- 3 July 2015: The three institutions reach a provisional agreement regarding the recitals.
- 8 July 2015: COREPER approves the political agreement of the three institutions, published by the Council.
=> Read EDRi’s analysis.
- 15 July 2015: The Committee on Industry, Research and Energy of the European Parliament (ITRE) formally adopted the text of the informal trialogues.
- 1 October 2015: The Council of the European Union adopted the trialogue agreement as its first reading position, published by the Council.
=> Read the Save The Internet‘s coalition reaction.
- 13 October 2015: The Industry committee (ITRE) recommended the Parliament to adopt Council’s first reading text.
- 14 October 2015: EDRi and its Save The Internet partners proposed amendments to improve four unclear points. All of our amendments were tabled.
- 27 October 2015: The European Parliament adopted the Regulation without amendments, i.e. the Parliament decided not to decide.
- 25 November 2015: The Regulation on open internet access and roaming was formally adopted.
- 26 November 2015: The Regulation was officially published.
- 30 November 2015: Entry into force of the Regulation.
- 15 December 2015: EDRi provided a written response to BEREC’s stakeholder dialogue with representatives of end-users/consumers and civil society.
- 30 April 2016: the entire Regulation is applicable except for certain provisions (mainly on roaming).
- 1 June 2016: Contexte leaked the draft BEREC’s guidelines on net neutrality.
- 6 June 2016: Start of the public consultation on the implementation of the Net neutrality Regulation – based on the draft guidelines of the BEREC.
- 7 July 2016: the European Commission and big operators and vendors attack net neutrality and BEREC’s independence.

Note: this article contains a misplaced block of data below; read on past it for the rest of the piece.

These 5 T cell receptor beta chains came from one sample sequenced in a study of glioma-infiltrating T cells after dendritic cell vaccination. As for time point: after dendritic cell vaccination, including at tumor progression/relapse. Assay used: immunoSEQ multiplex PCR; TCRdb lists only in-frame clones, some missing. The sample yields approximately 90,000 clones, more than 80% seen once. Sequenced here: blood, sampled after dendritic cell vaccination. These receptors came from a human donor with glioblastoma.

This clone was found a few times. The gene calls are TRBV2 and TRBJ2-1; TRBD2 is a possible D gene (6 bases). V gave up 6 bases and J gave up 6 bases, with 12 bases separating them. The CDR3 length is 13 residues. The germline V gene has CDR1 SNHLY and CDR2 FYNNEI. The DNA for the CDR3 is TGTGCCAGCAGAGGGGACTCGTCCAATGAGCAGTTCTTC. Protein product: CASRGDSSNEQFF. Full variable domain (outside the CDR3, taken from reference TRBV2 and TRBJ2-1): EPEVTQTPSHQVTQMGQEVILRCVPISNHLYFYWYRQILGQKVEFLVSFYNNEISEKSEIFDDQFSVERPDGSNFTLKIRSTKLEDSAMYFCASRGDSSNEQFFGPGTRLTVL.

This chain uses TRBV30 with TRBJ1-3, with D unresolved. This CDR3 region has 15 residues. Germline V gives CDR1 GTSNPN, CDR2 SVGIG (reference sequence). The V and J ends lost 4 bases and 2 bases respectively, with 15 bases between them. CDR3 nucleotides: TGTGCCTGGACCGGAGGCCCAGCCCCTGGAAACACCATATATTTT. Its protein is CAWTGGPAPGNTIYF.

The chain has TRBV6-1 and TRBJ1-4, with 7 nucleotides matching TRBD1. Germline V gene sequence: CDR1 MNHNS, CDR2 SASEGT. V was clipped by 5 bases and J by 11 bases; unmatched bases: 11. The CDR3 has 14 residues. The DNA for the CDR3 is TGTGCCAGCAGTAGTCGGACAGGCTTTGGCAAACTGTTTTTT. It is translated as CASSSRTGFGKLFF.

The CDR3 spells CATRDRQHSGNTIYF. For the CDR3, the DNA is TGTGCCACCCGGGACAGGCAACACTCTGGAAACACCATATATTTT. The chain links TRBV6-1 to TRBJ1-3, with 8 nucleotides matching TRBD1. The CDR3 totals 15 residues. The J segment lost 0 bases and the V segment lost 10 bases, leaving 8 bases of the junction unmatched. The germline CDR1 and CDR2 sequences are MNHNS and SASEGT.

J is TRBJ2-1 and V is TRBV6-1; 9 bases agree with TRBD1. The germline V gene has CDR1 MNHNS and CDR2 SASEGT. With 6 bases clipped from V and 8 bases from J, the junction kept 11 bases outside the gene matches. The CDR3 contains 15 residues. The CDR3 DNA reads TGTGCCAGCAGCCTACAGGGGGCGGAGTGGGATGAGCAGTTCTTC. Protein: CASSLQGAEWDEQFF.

- 18 July 2016: BEREC’s consultation ends.
=> Read EDRi’s policy analysis of the draft BEREC guidelines and our response to the public consultation, which recommends specific amendments.
- 2-3 August 2016:EU Telecom Regulators meet to analyse over 500 000 consultation responses.
- 8 August 2016: EDRi and more than 30 NGOs sent an open letter to lawmakers in charge of EU telecoms regulation and global ICT ministers to ensure high quality connectivity and net neutrality go hand in hand.
- 25 August 2016: BEREC holds an extraordinary meeting to inter alia adopt the final net neutrality guidelines.
- 26 August 2016: New version of BEREC’s guidelines, leaked by Politico.
- 30 August 2016: BEREC publishes the final net neutrality guidelines. VICTORY: Net neutrality wins in Europe!
- 31 December 2016: Deadline for Member States to repeal national measures (including self-regulatory measures) which go against Article 3(2) or 3(3). Those measures must be notified to the Commission by 30 April 2016.
- 30 June 2017: Telecom regulators will provide BEREC and the European Commission with an annual report of implementation.
- 30 April 2019: European Commission’s report to the European Parliament and the Council reviewing Article 3 (safeguarding of open internet access), Article 4 (transparency measures for ensuring open internet access), Article 5 (supervision and enforcement) and Article 6 (penalties), including proposals for amendments, if necessary. The Commission will have to issue a report every 4 years as of 30 April 2019.
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For more information on how the EU works, read our Activist guide to the Brussels Maze.